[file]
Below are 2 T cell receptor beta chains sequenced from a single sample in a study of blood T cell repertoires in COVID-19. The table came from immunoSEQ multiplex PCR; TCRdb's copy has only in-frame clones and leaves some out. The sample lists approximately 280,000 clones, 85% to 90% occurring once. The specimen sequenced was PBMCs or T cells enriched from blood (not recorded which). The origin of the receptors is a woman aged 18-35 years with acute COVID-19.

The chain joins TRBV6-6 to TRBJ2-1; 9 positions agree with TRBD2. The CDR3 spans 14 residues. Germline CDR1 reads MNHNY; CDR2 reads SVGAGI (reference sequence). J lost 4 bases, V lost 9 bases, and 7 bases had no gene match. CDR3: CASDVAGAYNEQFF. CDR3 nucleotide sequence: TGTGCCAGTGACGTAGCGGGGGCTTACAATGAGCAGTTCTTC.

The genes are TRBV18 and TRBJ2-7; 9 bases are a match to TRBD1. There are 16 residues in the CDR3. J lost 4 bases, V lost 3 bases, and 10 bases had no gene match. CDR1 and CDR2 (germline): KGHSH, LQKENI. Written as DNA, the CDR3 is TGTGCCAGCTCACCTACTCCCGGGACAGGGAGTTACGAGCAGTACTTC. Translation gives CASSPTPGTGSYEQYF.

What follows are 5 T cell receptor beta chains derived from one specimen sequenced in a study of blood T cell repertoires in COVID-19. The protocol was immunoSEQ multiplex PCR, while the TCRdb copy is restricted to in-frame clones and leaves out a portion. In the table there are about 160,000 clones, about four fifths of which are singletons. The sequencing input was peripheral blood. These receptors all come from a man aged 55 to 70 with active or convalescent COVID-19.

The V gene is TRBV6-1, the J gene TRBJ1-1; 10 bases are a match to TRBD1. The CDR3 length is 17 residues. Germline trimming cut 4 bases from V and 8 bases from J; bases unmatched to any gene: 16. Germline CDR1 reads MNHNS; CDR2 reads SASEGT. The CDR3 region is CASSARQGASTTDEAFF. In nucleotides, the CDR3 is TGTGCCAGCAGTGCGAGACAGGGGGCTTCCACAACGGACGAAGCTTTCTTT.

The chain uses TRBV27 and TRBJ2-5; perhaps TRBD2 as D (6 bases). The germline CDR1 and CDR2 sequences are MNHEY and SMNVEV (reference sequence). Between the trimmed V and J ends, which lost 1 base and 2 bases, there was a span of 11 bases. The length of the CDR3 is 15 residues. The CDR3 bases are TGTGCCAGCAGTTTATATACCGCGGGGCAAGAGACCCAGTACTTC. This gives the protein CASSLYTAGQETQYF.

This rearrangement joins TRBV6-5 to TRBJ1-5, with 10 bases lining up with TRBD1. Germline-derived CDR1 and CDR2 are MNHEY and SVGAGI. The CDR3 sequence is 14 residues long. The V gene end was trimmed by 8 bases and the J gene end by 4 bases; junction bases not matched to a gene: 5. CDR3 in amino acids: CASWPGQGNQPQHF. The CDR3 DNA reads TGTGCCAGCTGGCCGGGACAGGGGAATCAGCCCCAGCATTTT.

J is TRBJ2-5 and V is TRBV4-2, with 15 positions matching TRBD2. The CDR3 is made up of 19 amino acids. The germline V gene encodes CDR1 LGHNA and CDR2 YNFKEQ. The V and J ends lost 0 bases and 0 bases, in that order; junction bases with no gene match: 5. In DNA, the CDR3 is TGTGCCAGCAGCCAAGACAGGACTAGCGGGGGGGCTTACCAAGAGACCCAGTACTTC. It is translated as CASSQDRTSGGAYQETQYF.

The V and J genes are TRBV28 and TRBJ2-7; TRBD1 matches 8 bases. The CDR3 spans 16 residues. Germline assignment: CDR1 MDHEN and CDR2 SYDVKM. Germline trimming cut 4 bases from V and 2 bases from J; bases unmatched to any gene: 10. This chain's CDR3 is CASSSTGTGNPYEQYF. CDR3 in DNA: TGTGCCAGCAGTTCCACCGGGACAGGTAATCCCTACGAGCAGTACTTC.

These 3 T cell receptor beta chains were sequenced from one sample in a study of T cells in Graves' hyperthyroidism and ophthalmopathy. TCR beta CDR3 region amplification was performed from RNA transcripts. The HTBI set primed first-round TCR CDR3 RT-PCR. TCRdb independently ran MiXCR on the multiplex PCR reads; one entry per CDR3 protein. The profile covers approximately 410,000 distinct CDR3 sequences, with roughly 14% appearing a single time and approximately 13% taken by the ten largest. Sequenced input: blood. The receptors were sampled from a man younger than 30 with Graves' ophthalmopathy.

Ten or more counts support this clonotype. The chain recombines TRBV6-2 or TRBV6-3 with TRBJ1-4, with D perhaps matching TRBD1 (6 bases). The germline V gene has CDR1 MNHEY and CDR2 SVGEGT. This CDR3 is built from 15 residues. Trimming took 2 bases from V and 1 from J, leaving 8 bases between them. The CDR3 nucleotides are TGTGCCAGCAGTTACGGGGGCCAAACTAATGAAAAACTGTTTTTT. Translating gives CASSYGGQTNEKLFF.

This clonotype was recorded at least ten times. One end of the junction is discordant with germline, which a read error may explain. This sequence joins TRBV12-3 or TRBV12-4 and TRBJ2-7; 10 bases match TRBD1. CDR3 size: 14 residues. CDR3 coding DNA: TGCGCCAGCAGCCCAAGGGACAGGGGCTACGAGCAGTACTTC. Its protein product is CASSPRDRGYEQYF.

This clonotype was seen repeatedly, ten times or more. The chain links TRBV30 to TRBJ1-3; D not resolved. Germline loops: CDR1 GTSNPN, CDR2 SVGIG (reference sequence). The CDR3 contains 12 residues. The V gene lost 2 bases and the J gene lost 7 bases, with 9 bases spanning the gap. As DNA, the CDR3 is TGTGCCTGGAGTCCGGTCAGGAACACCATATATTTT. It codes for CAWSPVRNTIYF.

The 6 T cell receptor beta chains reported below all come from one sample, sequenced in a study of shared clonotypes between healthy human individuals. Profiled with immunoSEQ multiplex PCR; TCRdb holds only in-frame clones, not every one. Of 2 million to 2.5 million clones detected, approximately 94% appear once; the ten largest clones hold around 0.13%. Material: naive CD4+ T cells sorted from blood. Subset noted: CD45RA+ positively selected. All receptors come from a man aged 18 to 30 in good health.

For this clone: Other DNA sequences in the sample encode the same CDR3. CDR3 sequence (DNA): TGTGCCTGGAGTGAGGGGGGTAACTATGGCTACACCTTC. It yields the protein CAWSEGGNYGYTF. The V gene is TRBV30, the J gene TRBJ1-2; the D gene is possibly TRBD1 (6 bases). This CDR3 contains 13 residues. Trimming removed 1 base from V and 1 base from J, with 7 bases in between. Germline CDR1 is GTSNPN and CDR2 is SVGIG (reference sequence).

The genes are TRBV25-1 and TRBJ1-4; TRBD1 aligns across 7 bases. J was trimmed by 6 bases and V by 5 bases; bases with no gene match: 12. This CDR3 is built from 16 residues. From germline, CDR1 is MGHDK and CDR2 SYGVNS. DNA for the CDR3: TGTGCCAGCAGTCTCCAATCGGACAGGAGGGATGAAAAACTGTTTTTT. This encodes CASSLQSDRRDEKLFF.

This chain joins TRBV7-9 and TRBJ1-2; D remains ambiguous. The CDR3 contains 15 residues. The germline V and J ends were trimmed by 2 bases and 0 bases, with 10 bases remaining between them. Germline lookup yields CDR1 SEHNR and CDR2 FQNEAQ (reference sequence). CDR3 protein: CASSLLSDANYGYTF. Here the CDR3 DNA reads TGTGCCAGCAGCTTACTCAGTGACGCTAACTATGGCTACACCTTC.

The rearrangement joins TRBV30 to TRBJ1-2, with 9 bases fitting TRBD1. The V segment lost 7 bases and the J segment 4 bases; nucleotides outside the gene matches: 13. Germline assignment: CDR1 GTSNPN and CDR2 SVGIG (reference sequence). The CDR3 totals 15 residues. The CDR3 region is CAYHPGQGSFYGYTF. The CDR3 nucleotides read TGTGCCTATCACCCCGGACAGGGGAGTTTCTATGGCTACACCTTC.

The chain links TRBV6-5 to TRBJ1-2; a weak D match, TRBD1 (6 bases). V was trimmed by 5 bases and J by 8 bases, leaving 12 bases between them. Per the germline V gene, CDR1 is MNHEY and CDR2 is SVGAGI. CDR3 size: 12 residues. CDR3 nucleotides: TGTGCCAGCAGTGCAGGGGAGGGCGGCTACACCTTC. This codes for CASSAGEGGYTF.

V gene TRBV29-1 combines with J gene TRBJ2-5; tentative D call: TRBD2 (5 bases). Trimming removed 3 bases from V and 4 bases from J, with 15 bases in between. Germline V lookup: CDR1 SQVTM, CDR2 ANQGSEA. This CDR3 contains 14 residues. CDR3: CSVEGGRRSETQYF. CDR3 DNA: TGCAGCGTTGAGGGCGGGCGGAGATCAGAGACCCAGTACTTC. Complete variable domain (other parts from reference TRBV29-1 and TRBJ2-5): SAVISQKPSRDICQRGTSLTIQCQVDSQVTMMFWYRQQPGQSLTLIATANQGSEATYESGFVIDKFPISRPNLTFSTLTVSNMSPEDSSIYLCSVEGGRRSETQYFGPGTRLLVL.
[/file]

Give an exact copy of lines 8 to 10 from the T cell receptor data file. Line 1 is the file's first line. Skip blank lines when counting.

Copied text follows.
J is TRBJ2-5 and V is TRBV4-2, with 15 positions matching TRBD2. The CDR3 is made up of 19 amino acids. The germline V gene encodes CDR1 LGHNA and CDR2 YNFKEQ. The V and J ends lost 0 bases and 0 bases, in that order; junction bases with no gene match: 5. In DNA, the CDR3 is TGTGCCAGCAGCCAAGACAGGACTAGCGGGGGGGCTTACCAAGAGACCCAGTACTTC. It is translated as CASSQDRTSGGAYQETQYF.

The V and J genes are TRBV28 and TRBJ2-7; TRBD1 matches 8 bases. The CDR3 spans 16 residues. Germline assignment: CDR1 MDHEN and CDR2 SYDVKM. Germline trimming cut 4 bases from V and 2 bases from J; bases unmatched to any gene: 10. This chain's CDR3 is CASSSTGTGNPYEQYF. CDR3 in DNA: TGTGCCAGCAGTTCCACCGGGACAGGTAATCCCTACGAGCAGTACTTC.

These 3 T cell receptor beta chains were sequenced from one sample in a study of T cells in Graves' hyperthyroidism and ophthalmopathy. TCR beta CDR3 region amplification was performed from RNA transcripts. The HTBI set primed first-round TCR CDR3 RT-PCR. TCRdb independently ran MiXCR on the multiplex PCR reads; one entry per CDR3 protein. The profile covers approximately 410,000 distinct CDR3 sequences, with roughly 14% appearing a single time and approximately 13% taken by the ten largest. Sequenced input: blood. The receptors were sampled from a man younger than 30 with Graves' ophthalmopathy.